Essential oils are an excellent way to add additional healing properties to salve. Here is a list of some of our favorite oils to add:
Lavender can be used to profoundly support skin healing, including cuts, bites, and scrapes, but it is renowned for its ability to soothe burns and support the reduction of scar tissue. It also can be applied under the arms as a deodorant. Lavender oil eases tension from daily stress or over-work, and promotes feelings of well-being. It is considered particularly helpful in supporting muscles and joints, encouraging a healthy inflammatory response. Lavender is thought to be a general immune supporting oil, safe for all ages.
Blue/German Chamomile has anti-inflammatory and skin healing properties. Great to use for skincare particularly issues involving eczema, acne and allergies. Effective for headaches, insomnia and nervous tension. Make sure you do not have an allergy to herb before use.
Frankincense is great for skincare particularly aging skin, acne, scars and wounds. It can soften old scar tissue and reduce inflammation. It is also useful for respiratory infections and asthma.
Ravensara is best known for its potent antioxidant and deep immune supporting properties. Enhances upper respiratory health and deep immunity. Its immune enhancing properties make it a first choice for cold and flu season. It is mild enough to be used safely on children and the elderly.
Eucalyptus Radiata has decongesting and anti-viral, safe for kids and pregnant women. It promotes expectoration of mucus, and encourages detoxification and a deeper level of immune support especially during cold and flu season. It may also be used topically as an insect repellent. Eucalyptus has a refreshing and stimulating action on the mind, helping to improve concentration. It is associated with the alleviation of grief and sorrow, as well as opening the heart and intellect while equalizing emotions.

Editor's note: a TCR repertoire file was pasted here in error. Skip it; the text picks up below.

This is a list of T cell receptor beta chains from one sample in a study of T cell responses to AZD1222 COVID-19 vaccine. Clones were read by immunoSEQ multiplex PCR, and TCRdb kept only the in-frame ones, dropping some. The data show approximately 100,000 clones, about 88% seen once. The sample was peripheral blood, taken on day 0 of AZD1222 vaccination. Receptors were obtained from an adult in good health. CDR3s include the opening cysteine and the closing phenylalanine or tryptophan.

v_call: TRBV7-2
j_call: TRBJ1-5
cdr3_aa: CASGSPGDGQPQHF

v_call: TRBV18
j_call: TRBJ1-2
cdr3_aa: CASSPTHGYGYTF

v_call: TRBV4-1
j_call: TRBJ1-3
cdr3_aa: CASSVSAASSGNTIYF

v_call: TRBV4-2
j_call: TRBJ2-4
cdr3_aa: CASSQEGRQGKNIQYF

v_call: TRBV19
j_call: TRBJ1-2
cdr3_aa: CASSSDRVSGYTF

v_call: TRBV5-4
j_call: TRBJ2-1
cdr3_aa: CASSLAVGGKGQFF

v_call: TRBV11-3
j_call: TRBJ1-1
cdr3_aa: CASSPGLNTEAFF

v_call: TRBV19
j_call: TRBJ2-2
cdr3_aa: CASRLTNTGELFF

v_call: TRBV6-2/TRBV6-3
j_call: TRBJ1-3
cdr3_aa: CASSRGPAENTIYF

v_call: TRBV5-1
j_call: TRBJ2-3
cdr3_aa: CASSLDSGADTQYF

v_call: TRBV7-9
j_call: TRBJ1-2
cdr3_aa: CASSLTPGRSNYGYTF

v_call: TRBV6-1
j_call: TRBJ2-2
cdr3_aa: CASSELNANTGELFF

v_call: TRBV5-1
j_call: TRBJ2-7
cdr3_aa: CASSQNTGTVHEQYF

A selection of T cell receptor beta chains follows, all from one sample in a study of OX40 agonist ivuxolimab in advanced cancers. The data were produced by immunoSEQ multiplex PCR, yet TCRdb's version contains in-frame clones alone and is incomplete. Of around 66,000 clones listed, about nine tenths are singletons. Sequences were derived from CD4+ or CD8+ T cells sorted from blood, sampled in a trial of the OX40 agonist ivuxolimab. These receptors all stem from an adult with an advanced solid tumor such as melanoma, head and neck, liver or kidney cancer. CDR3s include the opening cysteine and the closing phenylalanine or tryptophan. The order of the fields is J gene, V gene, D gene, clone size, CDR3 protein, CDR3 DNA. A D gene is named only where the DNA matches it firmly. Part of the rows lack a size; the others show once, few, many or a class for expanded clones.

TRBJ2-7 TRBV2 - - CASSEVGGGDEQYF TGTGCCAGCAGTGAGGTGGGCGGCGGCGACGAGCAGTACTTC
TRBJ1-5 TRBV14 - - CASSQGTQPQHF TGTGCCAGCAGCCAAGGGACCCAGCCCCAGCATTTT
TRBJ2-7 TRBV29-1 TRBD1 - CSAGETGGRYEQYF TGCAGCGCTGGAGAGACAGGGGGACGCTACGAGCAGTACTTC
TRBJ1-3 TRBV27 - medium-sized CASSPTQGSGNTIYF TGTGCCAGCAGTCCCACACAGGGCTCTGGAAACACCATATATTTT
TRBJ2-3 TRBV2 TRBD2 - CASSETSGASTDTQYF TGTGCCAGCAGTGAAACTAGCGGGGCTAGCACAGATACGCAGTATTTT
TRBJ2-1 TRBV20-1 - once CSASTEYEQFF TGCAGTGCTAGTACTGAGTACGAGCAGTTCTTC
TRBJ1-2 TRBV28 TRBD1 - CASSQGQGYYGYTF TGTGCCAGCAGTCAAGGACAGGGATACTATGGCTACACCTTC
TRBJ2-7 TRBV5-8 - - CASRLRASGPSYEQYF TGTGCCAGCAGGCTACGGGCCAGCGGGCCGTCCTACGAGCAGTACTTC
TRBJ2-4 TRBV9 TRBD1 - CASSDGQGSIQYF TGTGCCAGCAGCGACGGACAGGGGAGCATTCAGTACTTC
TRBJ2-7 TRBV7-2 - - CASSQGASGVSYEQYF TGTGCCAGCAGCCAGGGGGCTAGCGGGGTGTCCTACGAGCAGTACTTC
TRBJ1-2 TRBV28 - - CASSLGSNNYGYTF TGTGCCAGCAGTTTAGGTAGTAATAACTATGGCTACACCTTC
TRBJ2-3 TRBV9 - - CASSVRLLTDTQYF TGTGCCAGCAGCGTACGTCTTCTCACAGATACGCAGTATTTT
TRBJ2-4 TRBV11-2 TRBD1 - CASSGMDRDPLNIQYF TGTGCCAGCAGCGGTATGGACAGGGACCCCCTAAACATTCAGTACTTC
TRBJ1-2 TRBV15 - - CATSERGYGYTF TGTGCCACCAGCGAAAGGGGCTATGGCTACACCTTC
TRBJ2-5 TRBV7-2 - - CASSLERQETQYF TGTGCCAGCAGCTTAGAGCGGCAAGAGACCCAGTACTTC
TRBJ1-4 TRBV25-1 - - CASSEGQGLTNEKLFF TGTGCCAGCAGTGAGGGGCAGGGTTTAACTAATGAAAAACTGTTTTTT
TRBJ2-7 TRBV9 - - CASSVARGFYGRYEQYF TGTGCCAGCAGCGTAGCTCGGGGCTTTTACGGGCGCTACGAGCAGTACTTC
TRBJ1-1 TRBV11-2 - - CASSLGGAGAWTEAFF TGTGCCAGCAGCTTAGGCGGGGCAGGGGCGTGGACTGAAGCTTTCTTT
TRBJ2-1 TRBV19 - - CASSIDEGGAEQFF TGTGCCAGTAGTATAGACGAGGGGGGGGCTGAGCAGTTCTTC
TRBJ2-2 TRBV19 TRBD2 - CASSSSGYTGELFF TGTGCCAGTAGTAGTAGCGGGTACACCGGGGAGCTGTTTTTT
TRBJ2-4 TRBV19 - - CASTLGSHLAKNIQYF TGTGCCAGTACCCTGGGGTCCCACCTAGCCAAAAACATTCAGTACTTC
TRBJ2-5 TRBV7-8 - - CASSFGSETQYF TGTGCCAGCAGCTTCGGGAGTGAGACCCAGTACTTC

Peppermint is a powerful nervous system stimulant, peppermint can assist in nervous disorders and sharpens mental focus. Peppermint oil's wide ranging ability to help digestive issues include appetite stimulation, and nausea and gas reduction when used in direct inhalation or diffusion. A cooling pain reliever, peppermint oil is applied to the temples to treat headache and reduce fever. Peppermint essential oil is also extremely effective for taking the edge off tension headaches. An effective expectorant, peppermint oil provides instantaneous, though temporary, relief of nasal congestion, sinusitis, asthma, bronchitis, cold and cough when rubbed on the chest (diluted) or inhaled directly. It is used to relieve skin irritation, sunburn, and itchiness as it nourishes and balances dull, oily skin.
Disclaimer: This information is intended only as a general reference for further exploration, and is not a replacement for professional health advice. This content does not provide format recommendations, toxicity levels, or possible interactions with prescription drugs. Accordingly, this information should be used only under the direct supervision of a qualified health practitioner. Reliance on any information provided by this article is solely at your own risk.